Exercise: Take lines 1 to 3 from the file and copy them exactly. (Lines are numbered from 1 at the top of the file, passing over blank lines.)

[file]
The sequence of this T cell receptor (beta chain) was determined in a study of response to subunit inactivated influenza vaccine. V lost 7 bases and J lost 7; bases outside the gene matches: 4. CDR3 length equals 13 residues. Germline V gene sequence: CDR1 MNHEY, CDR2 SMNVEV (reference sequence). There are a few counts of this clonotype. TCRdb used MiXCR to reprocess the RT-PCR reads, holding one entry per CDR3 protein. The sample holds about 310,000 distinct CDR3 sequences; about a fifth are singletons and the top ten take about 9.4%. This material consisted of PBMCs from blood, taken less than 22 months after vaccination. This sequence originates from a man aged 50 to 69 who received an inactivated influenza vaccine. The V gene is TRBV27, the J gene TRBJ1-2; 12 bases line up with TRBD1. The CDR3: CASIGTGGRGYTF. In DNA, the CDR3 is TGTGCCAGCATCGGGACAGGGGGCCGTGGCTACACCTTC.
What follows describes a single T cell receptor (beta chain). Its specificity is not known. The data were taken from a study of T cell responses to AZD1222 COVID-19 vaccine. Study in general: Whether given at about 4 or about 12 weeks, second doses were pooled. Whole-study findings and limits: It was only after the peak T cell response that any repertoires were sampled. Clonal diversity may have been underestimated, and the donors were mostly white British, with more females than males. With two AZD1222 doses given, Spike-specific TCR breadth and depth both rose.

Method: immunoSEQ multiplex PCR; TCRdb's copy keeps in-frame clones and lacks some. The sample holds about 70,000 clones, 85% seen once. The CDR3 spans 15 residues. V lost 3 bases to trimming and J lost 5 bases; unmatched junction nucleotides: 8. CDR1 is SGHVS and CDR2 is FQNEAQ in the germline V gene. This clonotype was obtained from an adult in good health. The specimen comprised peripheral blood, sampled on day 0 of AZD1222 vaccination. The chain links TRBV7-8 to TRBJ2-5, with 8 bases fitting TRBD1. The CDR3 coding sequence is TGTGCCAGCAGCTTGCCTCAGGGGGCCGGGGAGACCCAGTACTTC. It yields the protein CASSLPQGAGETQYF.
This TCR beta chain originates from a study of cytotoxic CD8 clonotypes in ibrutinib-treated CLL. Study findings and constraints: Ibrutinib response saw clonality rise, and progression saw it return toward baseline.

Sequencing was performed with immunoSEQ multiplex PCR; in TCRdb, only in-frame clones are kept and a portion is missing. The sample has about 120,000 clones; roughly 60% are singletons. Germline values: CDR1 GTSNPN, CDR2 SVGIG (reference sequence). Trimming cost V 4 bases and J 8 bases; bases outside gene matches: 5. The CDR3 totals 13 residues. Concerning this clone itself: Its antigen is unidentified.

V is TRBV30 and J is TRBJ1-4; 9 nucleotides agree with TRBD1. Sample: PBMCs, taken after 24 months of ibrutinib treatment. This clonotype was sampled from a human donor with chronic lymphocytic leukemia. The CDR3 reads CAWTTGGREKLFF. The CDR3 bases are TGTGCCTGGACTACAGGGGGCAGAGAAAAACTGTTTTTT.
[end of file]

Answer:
The sequence of this T cell receptor (beta chain) was determined in a study of response to subunit inactivated influenza vaccine. V lost 7 bases and J lost 7; bases outside the gene matches: 4. CDR3 length equals 13 residues. Germline V gene sequence: CDR1 MNHEY, CDR2 SMNVEV (reference sequence). There are a few counts of this clonotype. TCRdb used MiXCR to reprocess the RT-PCR reads, holding one entry per CDR3 protein. The sample holds about 310,000 distinct CDR3 sequences; about a fifth are singletons and the top ten take about 9.4%. This material consisted of PBMCs from blood, taken less than 22 months after vaccination. This sequence originates from a man aged 50 to 69 who received an inactivated influenza vaccine. The V gene is TRBV27, the J gene TRBJ1-2; 12 bases line up with TRBD1. The CDR3: CASIGTGGRGYTF. In DNA, the CDR3 is TGTGCCAGCATCGGGACAGGGGGCCGTGGCTACACCTTC.
What follows describes a single T cell receptor (beta chain). Its specificity is not known. The data were taken from a study of T cell responses to AZD1222 COVID-19 vaccine. Study in general: Whether given at about 4 or about 12 weeks, second doses were pooled. Whole-study findings and limits: It was only after the peak T cell response that any repertoires were sampled. Clonal diversity may have been underestimated, and the donors were mostly white British, with more females than males. With two AZD1222 doses given, Spike-specific TCR breadth and depth both rose.

Method: immunoSEQ multiplex PCR; TCRdb's copy keeps in-frame clones and lacks some. The sample holds about 70,000 clones, 85% seen once. The CDR3 spans 15 residues. V lost 3 bases to trimming and J lost 5 bases; unmatched junction nucleotides: 8. CDR1 is SGHVS and CDR2 is FQNEAQ in the germline V gene. This clonotype was obtained from an adult in good health. The specimen comprised peripheral blood, sampled on day 0 of AZD1222 vaccination. The chain links TRBV7-8 to TRBJ2-5, with 8 bases fitting TRBD1. The CDR3 coding sequence is TGTGCCAGCAGCTTGCCTCAGGGGGCCGGGGAGACCCAGTACTTC. It yields the protein CASSLPQGAGETQYF.